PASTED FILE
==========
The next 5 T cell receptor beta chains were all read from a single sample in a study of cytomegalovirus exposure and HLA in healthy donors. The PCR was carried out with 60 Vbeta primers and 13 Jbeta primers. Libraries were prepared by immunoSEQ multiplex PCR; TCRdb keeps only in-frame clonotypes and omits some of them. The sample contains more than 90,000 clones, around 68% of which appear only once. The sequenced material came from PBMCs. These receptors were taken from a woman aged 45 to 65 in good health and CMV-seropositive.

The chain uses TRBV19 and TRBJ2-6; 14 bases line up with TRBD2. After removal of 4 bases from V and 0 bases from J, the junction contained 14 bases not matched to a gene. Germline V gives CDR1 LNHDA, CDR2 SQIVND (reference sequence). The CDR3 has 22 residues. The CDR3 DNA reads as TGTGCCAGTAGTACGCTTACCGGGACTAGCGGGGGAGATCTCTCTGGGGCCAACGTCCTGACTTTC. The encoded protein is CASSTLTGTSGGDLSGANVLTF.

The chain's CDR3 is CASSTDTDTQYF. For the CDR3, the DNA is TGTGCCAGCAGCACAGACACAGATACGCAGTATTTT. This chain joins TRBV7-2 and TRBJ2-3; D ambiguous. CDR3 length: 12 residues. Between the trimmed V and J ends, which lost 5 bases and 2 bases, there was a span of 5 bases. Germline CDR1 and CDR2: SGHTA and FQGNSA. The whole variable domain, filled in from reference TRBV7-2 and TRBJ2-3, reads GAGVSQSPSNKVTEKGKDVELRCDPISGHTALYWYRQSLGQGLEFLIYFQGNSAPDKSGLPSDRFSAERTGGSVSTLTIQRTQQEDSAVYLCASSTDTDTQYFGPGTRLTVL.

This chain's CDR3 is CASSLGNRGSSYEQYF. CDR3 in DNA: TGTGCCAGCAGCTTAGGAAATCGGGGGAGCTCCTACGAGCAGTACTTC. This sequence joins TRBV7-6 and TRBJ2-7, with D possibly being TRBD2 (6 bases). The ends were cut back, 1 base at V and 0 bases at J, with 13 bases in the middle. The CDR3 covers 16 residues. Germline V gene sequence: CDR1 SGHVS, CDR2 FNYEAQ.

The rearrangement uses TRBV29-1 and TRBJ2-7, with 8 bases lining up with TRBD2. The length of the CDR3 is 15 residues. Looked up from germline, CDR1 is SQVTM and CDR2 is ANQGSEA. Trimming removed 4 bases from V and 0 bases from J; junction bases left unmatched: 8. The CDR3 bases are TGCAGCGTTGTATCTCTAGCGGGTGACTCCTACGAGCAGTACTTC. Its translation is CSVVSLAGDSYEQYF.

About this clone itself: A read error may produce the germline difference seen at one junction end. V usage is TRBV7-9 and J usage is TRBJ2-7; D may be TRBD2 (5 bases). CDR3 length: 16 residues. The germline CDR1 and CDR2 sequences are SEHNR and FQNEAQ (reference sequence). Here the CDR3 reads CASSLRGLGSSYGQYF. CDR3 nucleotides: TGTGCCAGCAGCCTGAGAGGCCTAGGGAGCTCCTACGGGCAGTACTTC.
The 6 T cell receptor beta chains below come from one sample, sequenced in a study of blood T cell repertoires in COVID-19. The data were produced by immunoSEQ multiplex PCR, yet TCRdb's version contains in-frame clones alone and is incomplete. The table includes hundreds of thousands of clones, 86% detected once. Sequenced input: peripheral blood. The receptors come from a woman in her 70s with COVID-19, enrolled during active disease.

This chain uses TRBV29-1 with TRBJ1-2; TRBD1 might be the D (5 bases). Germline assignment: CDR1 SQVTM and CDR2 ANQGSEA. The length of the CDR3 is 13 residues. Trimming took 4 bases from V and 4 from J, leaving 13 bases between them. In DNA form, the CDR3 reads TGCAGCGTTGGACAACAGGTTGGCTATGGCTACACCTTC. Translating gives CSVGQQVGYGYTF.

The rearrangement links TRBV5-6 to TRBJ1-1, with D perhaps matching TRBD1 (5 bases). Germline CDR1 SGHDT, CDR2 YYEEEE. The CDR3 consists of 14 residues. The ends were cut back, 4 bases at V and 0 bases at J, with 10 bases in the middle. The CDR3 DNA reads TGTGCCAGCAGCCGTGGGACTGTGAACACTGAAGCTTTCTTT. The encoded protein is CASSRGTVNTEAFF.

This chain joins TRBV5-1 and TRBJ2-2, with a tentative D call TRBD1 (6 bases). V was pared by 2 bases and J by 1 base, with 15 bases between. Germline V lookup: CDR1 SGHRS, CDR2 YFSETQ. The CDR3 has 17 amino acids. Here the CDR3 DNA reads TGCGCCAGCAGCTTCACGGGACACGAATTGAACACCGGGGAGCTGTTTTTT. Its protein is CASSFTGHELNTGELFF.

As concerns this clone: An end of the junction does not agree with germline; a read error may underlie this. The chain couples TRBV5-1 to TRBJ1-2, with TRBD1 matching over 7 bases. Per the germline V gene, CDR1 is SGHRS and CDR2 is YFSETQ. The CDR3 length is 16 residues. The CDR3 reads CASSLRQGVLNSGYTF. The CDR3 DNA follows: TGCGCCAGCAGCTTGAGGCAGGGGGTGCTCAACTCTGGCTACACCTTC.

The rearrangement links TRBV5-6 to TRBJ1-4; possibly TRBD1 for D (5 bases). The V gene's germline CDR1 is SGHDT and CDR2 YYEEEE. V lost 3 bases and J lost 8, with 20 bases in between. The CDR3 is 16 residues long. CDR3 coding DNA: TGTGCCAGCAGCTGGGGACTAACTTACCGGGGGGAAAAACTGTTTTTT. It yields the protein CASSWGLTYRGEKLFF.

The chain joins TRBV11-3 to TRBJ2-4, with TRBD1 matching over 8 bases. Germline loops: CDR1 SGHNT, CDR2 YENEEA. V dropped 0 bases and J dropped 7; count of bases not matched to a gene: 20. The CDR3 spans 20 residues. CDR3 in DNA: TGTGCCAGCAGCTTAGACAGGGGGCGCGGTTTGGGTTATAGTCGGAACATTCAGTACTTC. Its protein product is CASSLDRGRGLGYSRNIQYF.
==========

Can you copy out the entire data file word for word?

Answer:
The next 5 T cell receptor beta chains were all read from a single sample in a study of cytomegalovirus exposure and HLA in healthy donors. The PCR was carried out with 60 Vbeta primers and 13 Jbeta primers. Libraries were prepared by immunoSEQ multiplex PCR; TCRdb keeps only in-frame clonotypes and omits some of them. The sample contains more than 90,000 clones, around 68% of which appear only once. The sequenced material came from PBMCs. These receptors were taken from a woman aged 45 to 65 in good health and CMV-seropositive.

The chain uses TRBV19 and TRBJ2-6; 14 bases line up with TRBD2. After removal of 4 bases from V and 0 bases from J, the junction contained 14 bases not matched to a gene. Germline V gives CDR1 LNHDA, CDR2 SQIVND (reference sequence). The CDR3 has 22 residues. The CDR3 DNA reads as TGTGCCAGTAGTACGCTTACCGGGACTAGCGGGGGAGATCTCTCTGGGGCCAACGTCCTGACTTTC. The encoded protein is CASSTLTGTSGGDLSGANVLTF.

The chain's CDR3 is CASSTDTDTQYF. For the CDR3, the DNA is TGTGCCAGCAGCACAGACACAGATACGCAGTATTTT. This chain joins TRBV7-2 and TRBJ2-3; D ambiguous. CDR3 length: 12 residues. Between the trimmed V and J ends, which lost 5 bases and 2 bases, there was a span of 5 bases. Germline CDR1 and CDR2: SGHTA and FQGNSA. The whole variable domain, filled in from reference TRBV7-2 and TRBJ2-3, reads GAGVSQSPSNKVTEKGKDVELRCDPISGHTALYWYRQSLGQGLEFLIYFQGNSAPDKSGLPSDRFSAERTGGSVSTLTIQRTQQEDSAVYLCASSTDTDTQYFGPGTRLTVL.

This chain's CDR3 is CASSLGNRGSSYEQYF. CDR3 in DNA: TGTGCCAGCAGCTTAGGAAATCGGGGGAGCTCCTACGAGCAGTACTTC. This sequence joins TRBV7-6 and TRBJ2-7, with D possibly being TRBD2 (6 bases). The ends were cut back, 1 base at V and 0 bases at J, with 13 bases in the middle. The CDR3 covers 16 residues. Germline V gene sequence: CDR1 SGHVS, CDR2 FNYEAQ.

The rearrangement uses TRBV29-1 and TRBJ2-7, with 8 bases lining up with TRBD2. The length of the CDR3 is 15 residues. Looked up from germline, CDR1 is SQVTM and CDR2 is ANQGSEA. Trimming removed 4 bases from V and 0 bases from J; junction bases left unmatched: 8. The CDR3 bases are TGCAGCGTTGTATCTCTAGCGGGTGACTCCTACGAGCAGTACTTC. Its translation is CSVVSLAGDSYEQYF.

About this clone itself: A read error may produce the germline difference seen at one junction end. V usage is TRBV7-9 and J usage is TRBJ2-7; D may be TRBD2 (5 bases). CDR3 length: 16 residues. The germline CDR1 and CDR2 sequences are SEHNR and FQNEAQ (reference sequence). Here the CDR3 reads CASSLRGLGSSYGQYF. CDR3 nucleotides: TGTGCCAGCAGCCTGAGAGGCCTAGGGAGCTCCTACGGGCAGTACTTC.
The 6 T cell receptor beta chains below come from one sample, sequenced in a study of blood T cell repertoires in COVID-19. The data were produced by immunoSEQ multiplex PCR, yet TCRdb's version contains in-frame clones alone and is incomplete. The table includes hundreds of thousands of clones, 86% detected once. Sequenced input: peripheral blood. The receptors come from a woman in her 70s with COVID-19, enrolled during active disease.

This chain uses TRBV29-1 with TRBJ1-2; TRBD1 might be the D (5 bases). Germline assignment: CDR1 SQVTM and CDR2 ANQGSEA. The length of the CDR3 is 13 residues. Trimming took 4 bases from V and 4 from J, leaving 13 bases between them. In DNA form, the CDR3 reads TGCAGCGTTGGACAACAGGTTGGCTATGGCTACACCTTC. Translating gives CSVGQQVGYGYTF.

The rearrangement links TRBV5-6 to TRBJ1-1, with D perhaps matching TRBD1 (5 bases). Germline CDR1 SGHDT, CDR2 YYEEEE. The CDR3 consists of 14 residues. The ends were cut back, 4 bases at V and 0 bases at J, with 10 bases in the middle. The CDR3 DNA reads TGTGCCAGCAGCCGTGGGACTGTGAACACTGAAGCTTTCTTT. The encoded protein is CASSRGTVNTEAFF.

This chain joins TRBV5-1 and TRBJ2-2, with a tentative D call TRBD1 (6 bases). V was pared by 2 bases and J by 1 base, with 15 bases between. Germline V lookup: CDR1 SGHRS, CDR2 YFSETQ. The CDR3 has 17 amino acids. Here the CDR3 DNA reads TGCGCCAGCAGCTTCACGGGACACGAATTGAACACCGGGGAGCTGTTTTTT. Its protein is CASSFTGHELNTGELFF.

As concerns this clone: An end of the junction does not agree with germline; a read error may underlie this. The chain couples TRBV5-1 to TRBJ1-2, with TRBD1 matching over 7 bases. Per the germline V gene, CDR1 is SGHRS and CDR2 is YFSETQ. The CDR3 length is 16 residues. The CDR3 reads CASSLRQGVLNSGYTF. The CDR3 DNA follows: TGCGCCAGCAGCTTGAGGCAGGGGGTGCTCAACTCTGGCTACACCTTC.

The rearrangement links TRBV5-6 to TRBJ1-4; possibly TRBD1 for D (5 bases). The V gene's germline CDR1 is SGHDT and CDR2 YYEEEE. V lost 3 bases and J lost 8, with 20 bases in between. The CDR3 is 16 residues long. CDR3 coding DNA: TGTGCCAGCAGCTGGGGACTAACTTACCGGGGGGAAAAACTGTTTTTT. It yields the protein CASSWGLTYRGEKLFF.

The chain joins TRBV11-3 to TRBJ2-4, with TRBD1 matching over 8 bases. Germline loops: CDR1 SGHNT, CDR2 YENEEA. V dropped 0 bases and J dropped 7; count of bases not matched to a gene: 20. The CDR3 spans 20 residues. CDR3 in DNA: TGTGCCAGCAGCTTAGACAGGGGGCGCGGTTTGGGTTATAGTCGGAACATTCAGTACTTC. Its protein product is CASSLDRGRGLGYSRNIQYF.